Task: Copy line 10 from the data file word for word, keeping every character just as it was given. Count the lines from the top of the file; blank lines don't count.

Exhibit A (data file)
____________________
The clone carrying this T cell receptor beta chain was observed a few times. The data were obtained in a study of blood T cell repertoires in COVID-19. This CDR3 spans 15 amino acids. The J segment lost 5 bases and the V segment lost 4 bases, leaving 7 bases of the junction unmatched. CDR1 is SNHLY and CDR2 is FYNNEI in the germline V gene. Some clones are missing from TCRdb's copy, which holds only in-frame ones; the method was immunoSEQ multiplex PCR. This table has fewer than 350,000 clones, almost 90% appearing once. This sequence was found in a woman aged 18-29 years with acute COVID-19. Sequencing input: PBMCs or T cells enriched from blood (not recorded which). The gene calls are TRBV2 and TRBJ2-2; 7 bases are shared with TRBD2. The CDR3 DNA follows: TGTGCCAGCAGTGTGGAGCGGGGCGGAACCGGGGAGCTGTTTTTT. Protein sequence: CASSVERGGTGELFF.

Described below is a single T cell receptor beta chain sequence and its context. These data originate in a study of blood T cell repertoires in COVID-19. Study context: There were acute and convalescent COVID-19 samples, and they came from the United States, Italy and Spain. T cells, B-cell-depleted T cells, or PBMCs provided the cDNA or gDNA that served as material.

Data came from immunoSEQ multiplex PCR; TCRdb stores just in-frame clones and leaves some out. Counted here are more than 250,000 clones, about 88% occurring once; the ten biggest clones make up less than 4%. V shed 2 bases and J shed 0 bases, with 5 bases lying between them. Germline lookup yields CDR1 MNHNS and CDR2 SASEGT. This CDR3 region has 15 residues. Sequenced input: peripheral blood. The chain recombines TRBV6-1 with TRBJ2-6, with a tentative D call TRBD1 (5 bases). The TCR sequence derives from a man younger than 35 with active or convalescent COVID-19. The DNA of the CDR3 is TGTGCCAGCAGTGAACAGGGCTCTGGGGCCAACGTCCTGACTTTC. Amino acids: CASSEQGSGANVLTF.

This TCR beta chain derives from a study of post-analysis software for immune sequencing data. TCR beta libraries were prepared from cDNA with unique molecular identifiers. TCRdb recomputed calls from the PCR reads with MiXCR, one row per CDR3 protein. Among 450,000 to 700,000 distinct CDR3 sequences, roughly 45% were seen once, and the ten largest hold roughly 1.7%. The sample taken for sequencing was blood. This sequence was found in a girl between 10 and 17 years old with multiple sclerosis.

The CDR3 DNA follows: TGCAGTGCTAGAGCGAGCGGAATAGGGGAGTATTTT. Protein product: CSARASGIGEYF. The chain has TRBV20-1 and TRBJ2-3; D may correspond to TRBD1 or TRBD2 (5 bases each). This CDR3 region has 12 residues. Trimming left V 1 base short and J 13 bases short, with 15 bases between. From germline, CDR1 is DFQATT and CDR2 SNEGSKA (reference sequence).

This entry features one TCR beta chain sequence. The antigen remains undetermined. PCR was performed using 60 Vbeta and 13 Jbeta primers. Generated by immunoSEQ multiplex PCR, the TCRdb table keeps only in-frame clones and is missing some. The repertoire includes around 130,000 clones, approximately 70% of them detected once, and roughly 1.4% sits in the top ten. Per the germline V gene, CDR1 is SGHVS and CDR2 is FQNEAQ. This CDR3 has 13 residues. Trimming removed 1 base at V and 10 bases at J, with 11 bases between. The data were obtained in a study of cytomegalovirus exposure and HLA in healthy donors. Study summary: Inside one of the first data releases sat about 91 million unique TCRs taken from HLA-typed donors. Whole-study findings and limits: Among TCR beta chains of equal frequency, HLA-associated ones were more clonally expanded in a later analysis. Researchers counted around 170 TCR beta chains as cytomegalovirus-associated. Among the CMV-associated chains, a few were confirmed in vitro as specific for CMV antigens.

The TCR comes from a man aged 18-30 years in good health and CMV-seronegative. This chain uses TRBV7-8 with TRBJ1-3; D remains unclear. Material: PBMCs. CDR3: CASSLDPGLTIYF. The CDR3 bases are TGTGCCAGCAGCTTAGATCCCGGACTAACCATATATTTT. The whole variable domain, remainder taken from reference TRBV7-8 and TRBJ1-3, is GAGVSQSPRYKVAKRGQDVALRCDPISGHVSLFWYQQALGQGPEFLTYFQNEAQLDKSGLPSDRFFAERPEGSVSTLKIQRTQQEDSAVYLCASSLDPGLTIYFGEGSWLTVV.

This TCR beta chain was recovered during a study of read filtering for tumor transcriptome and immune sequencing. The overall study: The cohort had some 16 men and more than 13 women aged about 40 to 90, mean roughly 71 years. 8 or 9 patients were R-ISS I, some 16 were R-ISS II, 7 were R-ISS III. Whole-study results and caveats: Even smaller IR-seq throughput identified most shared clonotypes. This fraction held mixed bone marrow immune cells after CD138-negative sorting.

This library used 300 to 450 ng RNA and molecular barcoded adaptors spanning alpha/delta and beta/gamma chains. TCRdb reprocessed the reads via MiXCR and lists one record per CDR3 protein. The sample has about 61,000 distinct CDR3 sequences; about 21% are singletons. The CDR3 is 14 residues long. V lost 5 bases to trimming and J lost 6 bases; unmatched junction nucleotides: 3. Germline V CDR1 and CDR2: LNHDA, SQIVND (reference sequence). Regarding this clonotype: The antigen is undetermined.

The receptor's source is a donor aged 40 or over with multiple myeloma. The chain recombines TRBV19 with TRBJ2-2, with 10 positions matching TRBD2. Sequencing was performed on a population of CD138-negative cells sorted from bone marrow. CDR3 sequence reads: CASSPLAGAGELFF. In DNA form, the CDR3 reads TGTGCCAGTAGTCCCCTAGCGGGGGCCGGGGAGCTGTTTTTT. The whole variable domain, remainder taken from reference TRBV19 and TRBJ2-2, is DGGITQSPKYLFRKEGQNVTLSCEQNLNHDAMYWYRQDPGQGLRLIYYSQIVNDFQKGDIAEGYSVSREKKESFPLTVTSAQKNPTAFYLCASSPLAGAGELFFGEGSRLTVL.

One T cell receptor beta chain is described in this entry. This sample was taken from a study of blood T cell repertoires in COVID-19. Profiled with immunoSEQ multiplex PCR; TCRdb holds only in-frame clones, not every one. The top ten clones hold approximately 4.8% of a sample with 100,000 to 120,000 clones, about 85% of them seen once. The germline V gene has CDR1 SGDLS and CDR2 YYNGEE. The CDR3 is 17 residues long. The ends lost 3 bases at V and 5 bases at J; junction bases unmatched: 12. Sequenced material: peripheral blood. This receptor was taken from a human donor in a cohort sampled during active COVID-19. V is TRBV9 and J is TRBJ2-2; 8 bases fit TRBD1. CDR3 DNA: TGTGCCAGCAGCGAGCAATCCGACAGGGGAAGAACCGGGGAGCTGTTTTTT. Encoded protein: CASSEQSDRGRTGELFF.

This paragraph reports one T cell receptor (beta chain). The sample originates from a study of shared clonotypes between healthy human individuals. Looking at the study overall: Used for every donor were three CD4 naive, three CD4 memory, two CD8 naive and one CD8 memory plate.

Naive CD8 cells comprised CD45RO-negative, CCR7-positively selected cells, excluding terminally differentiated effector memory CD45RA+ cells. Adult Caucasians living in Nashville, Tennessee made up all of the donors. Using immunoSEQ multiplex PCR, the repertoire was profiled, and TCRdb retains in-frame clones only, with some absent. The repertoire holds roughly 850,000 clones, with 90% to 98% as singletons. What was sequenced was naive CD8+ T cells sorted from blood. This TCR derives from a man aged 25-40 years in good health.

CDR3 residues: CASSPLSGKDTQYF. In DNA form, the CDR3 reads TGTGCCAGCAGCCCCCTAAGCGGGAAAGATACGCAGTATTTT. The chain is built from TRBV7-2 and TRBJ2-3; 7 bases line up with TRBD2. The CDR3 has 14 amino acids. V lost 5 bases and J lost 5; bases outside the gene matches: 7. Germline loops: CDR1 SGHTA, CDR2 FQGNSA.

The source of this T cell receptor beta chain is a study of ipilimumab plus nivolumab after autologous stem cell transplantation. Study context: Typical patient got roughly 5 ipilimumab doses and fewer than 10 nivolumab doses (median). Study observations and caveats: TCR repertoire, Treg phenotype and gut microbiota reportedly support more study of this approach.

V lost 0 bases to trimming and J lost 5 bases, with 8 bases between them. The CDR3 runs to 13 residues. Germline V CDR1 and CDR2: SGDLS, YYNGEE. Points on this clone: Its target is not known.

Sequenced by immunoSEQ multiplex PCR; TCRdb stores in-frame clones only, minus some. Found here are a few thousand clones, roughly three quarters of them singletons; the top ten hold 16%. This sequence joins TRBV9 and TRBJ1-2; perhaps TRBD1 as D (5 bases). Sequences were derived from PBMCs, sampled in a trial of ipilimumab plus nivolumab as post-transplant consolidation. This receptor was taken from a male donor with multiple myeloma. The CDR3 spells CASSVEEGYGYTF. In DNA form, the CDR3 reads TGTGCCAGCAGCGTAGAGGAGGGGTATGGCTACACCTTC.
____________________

The receptor's source is a donor aged 40 or over with multiple myeloma. The chain recombines TRBV19 with TRBJ2-2, with 10 positions matching TRBD2. Sequencing was performed on a population of CD138-negative cells sorted from bone marrow. CDR3 sequence reads: CASSPLAGAGELFF. In DNA form, the CDR3 reads TGTGCCAGTAGTCCCCTAGCGGGGGCCGGGGAGCTGTTTTTT. The whole variable domain, remainder taken from reference TRBV19 and TRBJ2-2, is DGGITQSPKYLFRKEGQNVTLSCEQNLNHDAMYWYRQDPGQGLRLIYYSQIVNDFQKGDIAEGYSVSREKKESFPLTVTSAQKNPTAFYLCASSPLAGAGELFFGEGSRLTVL.